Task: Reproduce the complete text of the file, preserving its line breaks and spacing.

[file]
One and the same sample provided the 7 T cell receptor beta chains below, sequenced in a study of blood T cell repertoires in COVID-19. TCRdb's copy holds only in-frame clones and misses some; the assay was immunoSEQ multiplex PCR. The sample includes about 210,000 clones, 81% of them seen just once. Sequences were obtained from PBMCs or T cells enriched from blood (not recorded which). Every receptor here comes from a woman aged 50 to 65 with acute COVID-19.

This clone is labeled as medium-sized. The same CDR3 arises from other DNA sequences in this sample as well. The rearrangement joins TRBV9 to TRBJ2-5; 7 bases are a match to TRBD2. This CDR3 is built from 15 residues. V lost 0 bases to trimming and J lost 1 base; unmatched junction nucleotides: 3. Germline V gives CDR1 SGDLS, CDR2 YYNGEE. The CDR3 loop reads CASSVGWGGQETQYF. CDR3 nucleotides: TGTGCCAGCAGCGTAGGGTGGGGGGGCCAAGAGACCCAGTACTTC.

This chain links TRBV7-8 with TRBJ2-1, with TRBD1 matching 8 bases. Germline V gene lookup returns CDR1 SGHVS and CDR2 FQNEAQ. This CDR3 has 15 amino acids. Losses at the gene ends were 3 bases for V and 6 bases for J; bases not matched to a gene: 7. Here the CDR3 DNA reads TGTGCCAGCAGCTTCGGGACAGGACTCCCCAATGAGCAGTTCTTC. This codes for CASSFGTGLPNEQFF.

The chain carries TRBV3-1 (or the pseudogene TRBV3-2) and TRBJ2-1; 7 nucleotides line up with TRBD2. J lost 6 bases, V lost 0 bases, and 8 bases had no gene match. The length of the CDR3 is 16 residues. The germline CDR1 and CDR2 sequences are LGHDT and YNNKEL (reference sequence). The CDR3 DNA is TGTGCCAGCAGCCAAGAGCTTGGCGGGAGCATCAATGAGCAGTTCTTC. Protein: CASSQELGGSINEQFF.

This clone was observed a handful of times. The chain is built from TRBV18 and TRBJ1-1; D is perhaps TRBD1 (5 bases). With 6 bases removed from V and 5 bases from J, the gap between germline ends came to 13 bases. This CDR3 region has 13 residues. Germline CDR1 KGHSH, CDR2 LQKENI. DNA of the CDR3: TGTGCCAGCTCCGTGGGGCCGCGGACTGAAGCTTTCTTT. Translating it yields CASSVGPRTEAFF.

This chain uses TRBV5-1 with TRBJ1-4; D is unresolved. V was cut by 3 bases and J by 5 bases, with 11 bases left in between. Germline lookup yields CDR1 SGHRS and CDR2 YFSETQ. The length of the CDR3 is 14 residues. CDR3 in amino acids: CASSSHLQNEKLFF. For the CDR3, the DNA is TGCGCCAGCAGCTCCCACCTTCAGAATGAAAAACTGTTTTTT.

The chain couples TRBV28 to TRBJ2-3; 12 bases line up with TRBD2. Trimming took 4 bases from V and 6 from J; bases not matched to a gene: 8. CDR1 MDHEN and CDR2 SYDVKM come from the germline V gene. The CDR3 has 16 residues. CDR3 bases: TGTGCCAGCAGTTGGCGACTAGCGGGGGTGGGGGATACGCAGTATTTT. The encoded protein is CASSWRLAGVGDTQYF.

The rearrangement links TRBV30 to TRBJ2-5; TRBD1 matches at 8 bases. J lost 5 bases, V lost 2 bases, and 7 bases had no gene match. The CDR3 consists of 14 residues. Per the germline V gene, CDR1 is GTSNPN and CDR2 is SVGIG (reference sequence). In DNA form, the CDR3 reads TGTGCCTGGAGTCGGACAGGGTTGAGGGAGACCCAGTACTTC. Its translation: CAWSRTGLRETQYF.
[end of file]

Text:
One and the same sample provided the 7 T cell receptor beta chains below, sequenced in a study of blood T cell repertoires in COVID-19. TCRdb's copy holds only in-frame clones and misses some; the assay was immunoSEQ multiplex PCR. The sample includes about 210,000 clones, 81% of them seen just once. Sequences were obtained from PBMCs or T cells enriched from blood (not recorded which). Every receptor here comes from a woman aged 50 to 65 with acute COVID-19.

This clone is labeled as medium-sized. The same CDR3 arises from other DNA sequences in this sample as well. The rearrangement joins TRBV9 to TRBJ2-5; 7 bases are a match to TRBD2. This CDR3 is built from 15 residues. V lost 0 bases to trimming and J lost 1 base; unmatched junction nucleotides: 3. Germline V gives CDR1 SGDLS, CDR2 YYNGEE. The CDR3 loop reads CASSVGWGGQETQYF. CDR3 nucleotides: TGTGCCAGCAGCGTAGGGTGGGGGGGCCAAGAGACCCAGTACTTC.

This chain links TRBV7-8 with TRBJ2-1, with TRBD1 matching 8 bases. Germline V gene lookup returns CDR1 SGHVS and CDR2 FQNEAQ. This CDR3 has 15 amino acids. Losses at the gene ends were 3 bases for V and 6 bases for J; bases not matched to a gene: 7. Here the CDR3 DNA reads TGTGCCAGCAGCTTCGGGACAGGACTCCCCAATGAGCAGTTCTTC. This codes for CASSFGTGLPNEQFF.

The chain carries TRBV3-1 (or the pseudogene TRBV3-2) and TRBJ2-1; 7 nucleotides line up with TRBD2. J lost 6 bases, V lost 0 bases, and 8 bases had no gene match. The length of the CDR3 is 16 residues. The germline CDR1 and CDR2 sequences are LGHDT and YNNKEL (reference sequence). The CDR3 DNA is TGTGCCAGCAGCCAAGAGCTTGGCGGGAGCATCAATGAGCAGTTCTTC. Protein: CASSQELGGSINEQFF.

This clone was observed a handful of times. The chain is built from TRBV18 and TRBJ1-1; D is perhaps TRBD1 (5 bases). With 6 bases removed from V and 5 bases from J, the gap between germline ends came to 13 bases. This CDR3 region has 13 residues. Germline CDR1 KGHSH, CDR2 LQKENI. DNA of the CDR3: TGTGCCAGCTCCGTGGGGCCGCGGACTGAAGCTTTCTTT. Translating it yields CASSVGPRTEAFF.

This chain uses TRBV5-1 with TRBJ1-4; D is unresolved. V was cut by 3 bases and J by 5 bases, with 11 bases left in between. Germline lookup yields CDR1 SGHRS and CDR2 YFSETQ. The length of the CDR3 is 14 residues. CDR3 in amino acids: CASSSHLQNEKLFF. For the CDR3, the DNA is TGCGCCAGCAGCTCCCACCTTCAGAATGAAAAACTGTTTTTT.

The chain couples TRBV28 to TRBJ2-3; 12 bases line up with TRBD2. Trimming took 4 bases from V and 6 from J; bases not matched to a gene: 8. CDR1 MDHEN and CDR2 SYDVKM come from the germline V gene. The CDR3 has 16 residues. CDR3 bases: TGTGCCAGCAGTTGGCGACTAGCGGGGGTGGGGGATACGCAGTATTTT. The encoded protein is CASSWRLAGVGDTQYF.

The rearrangement links TRBV30 to TRBJ2-5; TRBD1 matches at 8 bases. J lost 5 bases, V lost 2 bases, and 7 bases had no gene match. The CDR3 consists of 14 residues. Per the germline V gene, CDR1 is GTSNPN and CDR2 is SVGIG (reference sequence). In DNA form, the CDR3 reads TGTGCCTGGAGTCGGACAGGGTTGAGGGAGACCCAGTACTTC. Its translation: CAWSRTGLRETQYF.